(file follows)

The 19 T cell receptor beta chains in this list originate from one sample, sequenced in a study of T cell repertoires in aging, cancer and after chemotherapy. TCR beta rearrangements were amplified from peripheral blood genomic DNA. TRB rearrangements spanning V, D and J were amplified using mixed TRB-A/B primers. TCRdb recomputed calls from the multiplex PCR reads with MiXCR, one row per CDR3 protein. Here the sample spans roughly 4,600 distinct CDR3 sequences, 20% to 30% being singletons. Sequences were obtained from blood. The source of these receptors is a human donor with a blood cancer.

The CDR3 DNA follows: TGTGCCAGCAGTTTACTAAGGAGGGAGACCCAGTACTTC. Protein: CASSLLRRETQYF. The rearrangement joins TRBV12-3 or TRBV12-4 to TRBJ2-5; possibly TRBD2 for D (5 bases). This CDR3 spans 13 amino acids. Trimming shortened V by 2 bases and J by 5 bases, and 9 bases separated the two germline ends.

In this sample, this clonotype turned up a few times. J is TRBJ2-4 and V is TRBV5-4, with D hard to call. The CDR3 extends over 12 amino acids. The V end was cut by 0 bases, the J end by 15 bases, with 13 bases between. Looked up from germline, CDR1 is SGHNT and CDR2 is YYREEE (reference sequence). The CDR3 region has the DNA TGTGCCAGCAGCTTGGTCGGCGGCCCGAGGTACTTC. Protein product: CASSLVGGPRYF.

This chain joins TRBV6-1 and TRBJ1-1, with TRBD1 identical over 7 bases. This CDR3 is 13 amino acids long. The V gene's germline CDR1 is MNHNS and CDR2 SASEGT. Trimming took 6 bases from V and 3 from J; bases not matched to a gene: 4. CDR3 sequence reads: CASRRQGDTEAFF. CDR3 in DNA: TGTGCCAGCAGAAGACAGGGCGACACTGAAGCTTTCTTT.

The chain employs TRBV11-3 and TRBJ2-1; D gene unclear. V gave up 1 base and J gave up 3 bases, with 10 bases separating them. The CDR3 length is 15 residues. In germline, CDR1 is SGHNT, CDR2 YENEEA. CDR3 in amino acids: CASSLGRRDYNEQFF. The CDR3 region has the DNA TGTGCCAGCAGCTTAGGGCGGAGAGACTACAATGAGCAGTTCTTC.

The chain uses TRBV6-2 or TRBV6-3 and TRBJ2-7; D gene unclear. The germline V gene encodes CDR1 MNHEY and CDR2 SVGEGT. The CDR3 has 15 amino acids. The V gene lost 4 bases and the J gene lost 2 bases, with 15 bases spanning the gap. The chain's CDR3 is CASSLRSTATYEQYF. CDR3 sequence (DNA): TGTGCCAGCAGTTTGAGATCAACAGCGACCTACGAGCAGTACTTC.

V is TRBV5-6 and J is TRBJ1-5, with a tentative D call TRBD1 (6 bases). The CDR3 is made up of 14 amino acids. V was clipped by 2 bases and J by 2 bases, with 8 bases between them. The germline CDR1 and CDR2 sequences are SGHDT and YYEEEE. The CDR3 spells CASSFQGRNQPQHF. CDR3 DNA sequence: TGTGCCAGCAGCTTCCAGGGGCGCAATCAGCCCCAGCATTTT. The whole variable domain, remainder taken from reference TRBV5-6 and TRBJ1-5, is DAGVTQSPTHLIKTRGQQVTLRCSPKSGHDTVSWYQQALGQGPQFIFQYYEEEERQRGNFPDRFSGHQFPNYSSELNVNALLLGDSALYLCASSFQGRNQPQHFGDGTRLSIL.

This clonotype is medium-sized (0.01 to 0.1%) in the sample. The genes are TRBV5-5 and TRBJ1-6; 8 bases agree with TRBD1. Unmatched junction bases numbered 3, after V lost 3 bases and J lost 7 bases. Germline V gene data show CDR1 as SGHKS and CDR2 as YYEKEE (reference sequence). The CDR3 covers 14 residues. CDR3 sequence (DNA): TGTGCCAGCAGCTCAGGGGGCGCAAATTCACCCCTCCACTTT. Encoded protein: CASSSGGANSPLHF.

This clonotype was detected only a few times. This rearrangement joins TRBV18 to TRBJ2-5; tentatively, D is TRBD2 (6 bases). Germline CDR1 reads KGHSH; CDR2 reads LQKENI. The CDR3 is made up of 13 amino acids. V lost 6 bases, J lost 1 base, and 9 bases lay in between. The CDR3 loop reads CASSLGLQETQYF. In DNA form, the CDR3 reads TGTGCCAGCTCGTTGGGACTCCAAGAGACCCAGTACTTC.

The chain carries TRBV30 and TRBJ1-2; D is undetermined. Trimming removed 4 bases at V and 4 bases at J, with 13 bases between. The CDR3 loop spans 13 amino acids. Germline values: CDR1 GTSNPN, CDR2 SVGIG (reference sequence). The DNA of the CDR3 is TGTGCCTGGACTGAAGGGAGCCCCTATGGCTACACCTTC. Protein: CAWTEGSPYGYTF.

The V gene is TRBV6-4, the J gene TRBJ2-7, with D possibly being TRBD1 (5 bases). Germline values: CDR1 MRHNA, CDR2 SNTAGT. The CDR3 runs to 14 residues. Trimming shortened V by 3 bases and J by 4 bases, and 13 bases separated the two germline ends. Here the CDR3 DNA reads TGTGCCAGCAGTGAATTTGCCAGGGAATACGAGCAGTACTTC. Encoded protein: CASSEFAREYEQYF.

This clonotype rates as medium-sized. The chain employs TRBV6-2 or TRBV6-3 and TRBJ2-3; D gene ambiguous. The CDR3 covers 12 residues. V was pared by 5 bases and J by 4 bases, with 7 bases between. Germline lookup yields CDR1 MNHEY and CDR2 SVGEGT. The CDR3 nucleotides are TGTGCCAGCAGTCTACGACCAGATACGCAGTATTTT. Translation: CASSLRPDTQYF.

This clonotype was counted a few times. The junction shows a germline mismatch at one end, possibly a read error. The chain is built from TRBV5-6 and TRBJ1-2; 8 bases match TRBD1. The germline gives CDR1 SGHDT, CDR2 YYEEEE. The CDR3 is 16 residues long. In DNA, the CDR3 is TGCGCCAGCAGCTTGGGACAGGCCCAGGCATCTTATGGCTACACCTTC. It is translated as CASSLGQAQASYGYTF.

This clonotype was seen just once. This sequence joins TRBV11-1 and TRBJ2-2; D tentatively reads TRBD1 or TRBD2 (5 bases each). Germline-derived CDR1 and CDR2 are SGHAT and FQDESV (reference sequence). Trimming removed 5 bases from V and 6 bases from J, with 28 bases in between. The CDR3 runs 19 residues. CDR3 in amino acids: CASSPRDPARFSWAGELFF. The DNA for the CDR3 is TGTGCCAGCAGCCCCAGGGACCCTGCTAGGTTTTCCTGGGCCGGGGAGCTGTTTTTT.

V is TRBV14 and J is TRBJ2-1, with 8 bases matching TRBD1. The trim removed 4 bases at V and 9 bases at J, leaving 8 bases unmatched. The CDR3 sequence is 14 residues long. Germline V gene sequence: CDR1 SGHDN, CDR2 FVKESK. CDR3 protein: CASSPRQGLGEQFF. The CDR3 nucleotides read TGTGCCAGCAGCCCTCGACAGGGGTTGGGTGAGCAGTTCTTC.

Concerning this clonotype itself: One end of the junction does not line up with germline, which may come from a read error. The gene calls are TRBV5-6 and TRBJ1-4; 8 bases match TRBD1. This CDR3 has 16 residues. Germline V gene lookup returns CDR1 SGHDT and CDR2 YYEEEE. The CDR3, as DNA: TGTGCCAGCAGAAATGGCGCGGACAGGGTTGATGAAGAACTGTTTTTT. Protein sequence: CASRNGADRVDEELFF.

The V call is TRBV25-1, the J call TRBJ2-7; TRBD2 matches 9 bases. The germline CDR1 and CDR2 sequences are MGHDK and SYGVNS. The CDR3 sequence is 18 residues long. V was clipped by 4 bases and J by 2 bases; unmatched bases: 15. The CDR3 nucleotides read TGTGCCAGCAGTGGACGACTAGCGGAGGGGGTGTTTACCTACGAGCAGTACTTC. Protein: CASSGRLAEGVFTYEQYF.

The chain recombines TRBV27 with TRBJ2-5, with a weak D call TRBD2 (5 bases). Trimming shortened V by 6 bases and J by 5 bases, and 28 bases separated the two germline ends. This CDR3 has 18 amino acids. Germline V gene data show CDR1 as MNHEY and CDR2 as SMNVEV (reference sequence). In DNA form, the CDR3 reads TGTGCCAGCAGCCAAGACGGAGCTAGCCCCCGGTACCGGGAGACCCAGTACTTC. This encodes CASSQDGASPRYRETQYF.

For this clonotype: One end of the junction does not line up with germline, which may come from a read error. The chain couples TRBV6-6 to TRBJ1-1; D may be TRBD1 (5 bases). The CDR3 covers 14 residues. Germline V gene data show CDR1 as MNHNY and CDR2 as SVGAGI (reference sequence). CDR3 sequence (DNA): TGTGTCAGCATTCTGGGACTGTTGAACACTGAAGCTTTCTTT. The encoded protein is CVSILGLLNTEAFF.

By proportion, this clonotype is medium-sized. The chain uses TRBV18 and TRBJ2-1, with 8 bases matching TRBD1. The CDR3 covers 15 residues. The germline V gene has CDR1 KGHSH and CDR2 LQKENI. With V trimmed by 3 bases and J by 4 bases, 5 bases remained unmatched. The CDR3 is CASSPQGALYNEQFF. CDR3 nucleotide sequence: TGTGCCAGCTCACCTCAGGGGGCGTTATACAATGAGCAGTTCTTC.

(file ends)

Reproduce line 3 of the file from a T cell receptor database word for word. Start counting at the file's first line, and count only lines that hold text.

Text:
In this sample, this clonotype turned up a few times. J is TRBJ2-4 and V is TRBV5-4, with D hard to call. The CDR3 extends over 12 amino acids. The V end was cut by 0 bases, the J end by 15 bases, with 13 bases between. Looked up from germline, CDR1 is SGHNT and CDR2 is YYREEE (reference sequence). The CDR3 region has the DNA TGTGCCAGCAGCTTGGTCGGCGGCCCGAGGTACTTC. Protein product: CASSLVGGPRYF.